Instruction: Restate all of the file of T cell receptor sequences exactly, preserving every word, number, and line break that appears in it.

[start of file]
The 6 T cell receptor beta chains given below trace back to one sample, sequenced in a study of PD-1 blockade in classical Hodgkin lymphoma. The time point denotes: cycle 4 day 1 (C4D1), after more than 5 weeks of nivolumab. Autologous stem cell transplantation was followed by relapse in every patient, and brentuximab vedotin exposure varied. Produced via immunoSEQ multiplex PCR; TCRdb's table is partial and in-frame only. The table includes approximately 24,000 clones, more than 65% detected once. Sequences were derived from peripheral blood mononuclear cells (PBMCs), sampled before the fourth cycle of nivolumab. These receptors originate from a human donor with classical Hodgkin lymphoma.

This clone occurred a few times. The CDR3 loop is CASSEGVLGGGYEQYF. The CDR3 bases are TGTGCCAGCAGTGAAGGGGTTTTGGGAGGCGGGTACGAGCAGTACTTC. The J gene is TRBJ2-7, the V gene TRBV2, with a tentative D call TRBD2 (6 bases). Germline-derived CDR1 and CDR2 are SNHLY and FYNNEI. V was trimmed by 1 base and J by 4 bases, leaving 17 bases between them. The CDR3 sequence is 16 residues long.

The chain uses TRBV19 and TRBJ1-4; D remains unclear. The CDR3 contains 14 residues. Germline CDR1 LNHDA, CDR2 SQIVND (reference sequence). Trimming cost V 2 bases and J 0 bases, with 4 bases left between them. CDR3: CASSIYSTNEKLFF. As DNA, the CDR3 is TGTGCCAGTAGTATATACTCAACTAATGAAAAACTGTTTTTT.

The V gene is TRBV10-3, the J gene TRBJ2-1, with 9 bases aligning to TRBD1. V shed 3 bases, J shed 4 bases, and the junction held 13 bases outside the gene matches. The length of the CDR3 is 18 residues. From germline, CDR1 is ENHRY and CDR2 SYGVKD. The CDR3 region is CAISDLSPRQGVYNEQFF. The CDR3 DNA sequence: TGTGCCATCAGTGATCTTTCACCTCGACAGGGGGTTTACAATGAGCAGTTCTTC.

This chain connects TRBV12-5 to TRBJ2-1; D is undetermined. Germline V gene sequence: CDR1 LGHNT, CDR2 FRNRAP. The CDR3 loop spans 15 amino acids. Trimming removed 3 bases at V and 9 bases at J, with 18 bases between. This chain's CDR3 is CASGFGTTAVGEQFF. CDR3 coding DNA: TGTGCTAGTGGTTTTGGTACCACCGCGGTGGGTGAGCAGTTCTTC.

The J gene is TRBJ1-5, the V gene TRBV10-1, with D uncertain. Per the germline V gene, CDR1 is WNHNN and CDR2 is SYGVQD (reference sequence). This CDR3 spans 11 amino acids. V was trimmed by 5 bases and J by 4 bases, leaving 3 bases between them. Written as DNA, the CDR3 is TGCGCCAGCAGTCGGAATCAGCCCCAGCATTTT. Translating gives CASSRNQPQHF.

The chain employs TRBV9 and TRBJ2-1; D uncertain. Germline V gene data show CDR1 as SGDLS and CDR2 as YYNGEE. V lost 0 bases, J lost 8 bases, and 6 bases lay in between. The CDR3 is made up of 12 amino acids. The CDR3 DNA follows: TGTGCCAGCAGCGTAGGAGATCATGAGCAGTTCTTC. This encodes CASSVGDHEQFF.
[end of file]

The 6 T cell receptor beta chains given below trace back to one sample, sequenced in a study of PD-1 blockade in classical Hodgkin lymphoma. The time point denotes: cycle 4 day 1 (C4D1), after more than 5 weeks of nivolumab. Autologous stem cell transplantation was followed by relapse in every patient, and brentuximab vedotin exposure varied. Produced via immunoSEQ multiplex PCR; TCRdb's table is partial and in-frame only. The table includes approximately 24,000 clones, more than 65% detected once. Sequences were derived from peripheral blood mononuclear cells (PBMCs), sampled before the fourth cycle of nivolumab. These receptors originate from a human donor with classical Hodgkin lymphoma.

This clone occurred a few times. The CDR3 loop is CASSEGVLGGGYEQYF. The CDR3 bases are TGTGCCAGCAGTGAAGGGGTTTTGGGAGGCGGGTACGAGCAGTACTTC. The J gene is TRBJ2-7, the V gene TRBV2, with a tentative D call TRBD2 (6 bases). Germline-derived CDR1 and CDR2 are SNHLY and FYNNEI. V was trimmed by 1 base and J by 4 bases, leaving 17 bases between them. The CDR3 sequence is 16 residues long.

The chain uses TRBV19 and TRBJ1-4; D remains unclear. The CDR3 contains 14 residues. Germline CDR1 LNHDA, CDR2 SQIVND (reference sequence). Trimming cost V 2 bases and J 0 bases, with 4 bases left between them. CDR3: CASSIYSTNEKLFF. As DNA, the CDR3 is TGTGCCAGTAGTATATACTCAACTAATGAAAAACTGTTTTTT.

The V gene is TRBV10-3, the J gene TRBJ2-1, with 9 bases aligning to TRBD1. V shed 3 bases, J shed 4 bases, and the junction held 13 bases outside the gene matches. The length of the CDR3 is 18 residues. From germline, CDR1 is ENHRY and CDR2 SYGVKD. The CDR3 region is CAISDLSPRQGVYNEQFF. The CDR3 DNA sequence: TGTGCCATCAGTGATCTTTCACCTCGACAGGGGGTTTACAATGAGCAGTTCTTC.

This chain connects TRBV12-5 to TRBJ2-1; D is undetermined. Germline V gene sequence: CDR1 LGHNT, CDR2 FRNRAP. The CDR3 loop spans 15 amino acids. Trimming removed 3 bases at V and 9 bases at J, with 18 bases between. This chain's CDR3 is CASGFGTTAVGEQFF. CDR3 coding DNA: TGTGCTAGTGGTTTTGGTACCACCGCGGTGGGTGAGCAGTTCTTC.

The J gene is TRBJ1-5, the V gene TRBV10-1, with D uncertain. Per the germline V gene, CDR1 is WNHNN and CDR2 is SYGVQD (reference sequence). This CDR3 spans 11 amino acids. V was trimmed by 5 bases and J by 4 bases, leaving 3 bases between them. Written as DNA, the CDR3 is TGCGCCAGCAGTCGGAATCAGCCCCAGCATTTT. Translating gives CASSRNQPQHF.

The chain employs TRBV9 and TRBJ2-1; D uncertain. Germline V gene data show CDR1 as SGDLS and CDR2 as YYNGEE. V lost 0 bases, J lost 8 bases, and 6 bases lay in between. The CDR3 is made up of 12 amino acids. The CDR3 DNA follows: TGTGCCAGCAGCGTAGGAGATCATGAGCAGTTCTTC. This encodes CASSVGDHEQFF.